Tag Archives: Cancer

What explains variations between GP practices in endoscopy activity and urgent referral for suspected cancer? What can we learn from measures of patient experience?

Appropriately suspecting the diagnosis of cancer in primary care is important, but it is also hard. In this work, we looked into some of the factors that that may (or may not) influence decisions about referrals and endoscopic investigations. In our paper just published in the BJGP (British Journal of General Practice), we looked at …read more

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Process or Outcomes for Quality Measurement?

Whether quality measurement should focus on process or outcomes measures is a perennial dilemma for health policy and health services researchers. Our recent research provides new insights to this old age dilemma. How promptly cancer patients are diagnosed is a prevailing concern for UK population health and healthcare policy. This has led the development of …read more

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Who should have PSA testing for prostate cancer?

Doctors and patients are confused by PSA testing. In January 2016, the UK National Screening Committee recommendation concluded that “Evidence shows a benefit of prostate screening to reduce prostate cancer deaths by 21%. Despite this significant reduction, the major harms of treating men who incorrectly test positive still outweigh the benefits. A systematic population screening …read more

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Which cancers are more difficult to suspect in primary care?

Back in 2012 members of our team reported the proportion of multiple (three or more) pre-referral consultations for 24 cancer diagnoses (1). This previous work provided evidence of the variability in the diagnostic difficulty of different cancers in primary care, reflecting the cancer’s ‘symptom signature’. This work used patient self-reported data from one year of …read more

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Timely diagnosis of cancer matters for patient experience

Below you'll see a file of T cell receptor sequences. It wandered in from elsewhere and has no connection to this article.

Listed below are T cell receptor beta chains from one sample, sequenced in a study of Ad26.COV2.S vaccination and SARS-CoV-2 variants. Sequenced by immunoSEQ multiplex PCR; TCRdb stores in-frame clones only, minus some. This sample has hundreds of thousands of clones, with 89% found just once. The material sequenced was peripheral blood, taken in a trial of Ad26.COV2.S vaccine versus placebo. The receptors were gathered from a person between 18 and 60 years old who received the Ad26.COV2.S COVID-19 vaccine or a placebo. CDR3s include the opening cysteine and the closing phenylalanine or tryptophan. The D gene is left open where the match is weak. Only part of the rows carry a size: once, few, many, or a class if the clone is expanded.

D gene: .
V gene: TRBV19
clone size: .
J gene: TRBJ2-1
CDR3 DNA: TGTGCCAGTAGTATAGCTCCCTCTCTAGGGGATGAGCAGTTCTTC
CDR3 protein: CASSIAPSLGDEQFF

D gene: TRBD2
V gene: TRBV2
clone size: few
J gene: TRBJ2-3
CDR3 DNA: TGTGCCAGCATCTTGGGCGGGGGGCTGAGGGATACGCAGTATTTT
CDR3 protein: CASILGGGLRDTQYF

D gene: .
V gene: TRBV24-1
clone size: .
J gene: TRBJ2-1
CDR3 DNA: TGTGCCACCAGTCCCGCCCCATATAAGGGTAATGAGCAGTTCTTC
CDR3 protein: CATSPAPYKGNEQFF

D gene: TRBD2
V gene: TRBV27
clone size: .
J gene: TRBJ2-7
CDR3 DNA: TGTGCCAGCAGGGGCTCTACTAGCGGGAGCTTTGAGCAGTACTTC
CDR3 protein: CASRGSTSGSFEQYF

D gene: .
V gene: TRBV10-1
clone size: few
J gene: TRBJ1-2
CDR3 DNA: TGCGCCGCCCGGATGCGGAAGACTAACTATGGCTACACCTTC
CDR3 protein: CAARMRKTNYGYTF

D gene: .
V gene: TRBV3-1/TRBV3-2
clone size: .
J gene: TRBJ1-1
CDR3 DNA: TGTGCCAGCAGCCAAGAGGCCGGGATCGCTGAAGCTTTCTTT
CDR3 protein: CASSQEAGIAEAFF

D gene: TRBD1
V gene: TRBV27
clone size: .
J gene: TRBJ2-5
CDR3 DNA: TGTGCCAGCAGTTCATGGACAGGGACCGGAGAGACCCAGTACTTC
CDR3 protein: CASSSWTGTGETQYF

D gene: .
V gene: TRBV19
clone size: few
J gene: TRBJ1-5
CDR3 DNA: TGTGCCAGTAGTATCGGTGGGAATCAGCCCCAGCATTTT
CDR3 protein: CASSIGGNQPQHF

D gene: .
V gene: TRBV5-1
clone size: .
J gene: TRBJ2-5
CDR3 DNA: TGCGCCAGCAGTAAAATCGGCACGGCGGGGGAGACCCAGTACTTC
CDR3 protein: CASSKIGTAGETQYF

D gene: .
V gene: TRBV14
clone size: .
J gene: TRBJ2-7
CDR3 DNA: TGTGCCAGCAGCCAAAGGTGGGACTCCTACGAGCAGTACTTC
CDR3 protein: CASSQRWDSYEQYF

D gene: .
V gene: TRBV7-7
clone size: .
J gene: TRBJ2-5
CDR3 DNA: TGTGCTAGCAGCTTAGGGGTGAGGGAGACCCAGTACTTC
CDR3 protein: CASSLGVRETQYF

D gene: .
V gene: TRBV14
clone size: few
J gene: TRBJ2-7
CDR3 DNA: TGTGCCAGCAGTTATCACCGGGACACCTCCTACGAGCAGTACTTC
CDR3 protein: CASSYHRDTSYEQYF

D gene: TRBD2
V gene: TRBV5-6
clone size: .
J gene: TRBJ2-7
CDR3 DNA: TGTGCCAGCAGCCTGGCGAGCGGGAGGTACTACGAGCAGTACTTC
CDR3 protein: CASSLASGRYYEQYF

In our recent paper we studied how pre-diagnosis experience affects subsequent care experience in cancer patients (1). Our findings suggest that patients who experienced more pre-referral consultations in primary care are more likely to be less satisfied with their care. As perhaps could have been expected, the associations found were stronger for questions involving primary care …read more

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How can we use patient experience surveys to improve care?

One new answer, for cancer patients, comes from our analysis of the National Cancer Patient Experience Survey, published this week in the European Journal of Cancer Care We found strong inequalities in experience between patients with different cancer diagnoses, and these were pretty consistent across the whole patient journey, from pre-diagnosis care to post hospital …read more

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Asking the right questions

One of the great things about Twitter is that you get to read other peoples’ takes on things. Matthew Hankins, for example, posts people’s interpretations of p-values (under the hashtag #stillnotsignificant), which are more entertaining than you might think. A few weeks ago he posted the conclusion from a paper which read: “we were quite …read more

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How long does it take patients with symptoms of cancer to present to their GP?

Today we welcome guest blogger Stuart Keeble, who completed his MPhil in Public Health in our Department in 2013, who relates the story behind his recent paper with CCHSR colleagues. Read more…

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Should you blame your patient case-mix for poor performance in patient experience surveys?

There is an unprecedented amount of publicly reported data about what patients think of their care experience in different NHS hospitals. But not uncommonly information on hospital performance in respect of patient experience fails to influence the behaviour of clinicians and managers responsible for improving care delivery.

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Changes over time in socio-economic inequalities in cancer survival. Can “Victora’s law” help us?

We are often pre-occupied with health care inequalities ‘here and now’. But how are such inequalities generated? And more importantly, what happens to them over time? The answer to these questions can help us to narrow inequalities faster. And in principle, it could even help us in preventing inequalities form occurring in the first place.

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  • The Cambridge Centre for Health Services Research (CCHSR) is a thriving collaboration between the University of Cambridge and RAND Europe. We aim to inform health policy and practice by conducting research and evaluation studies of organisation and delivery of healthcare, including safety, effectiveness, efficiency and patient experience.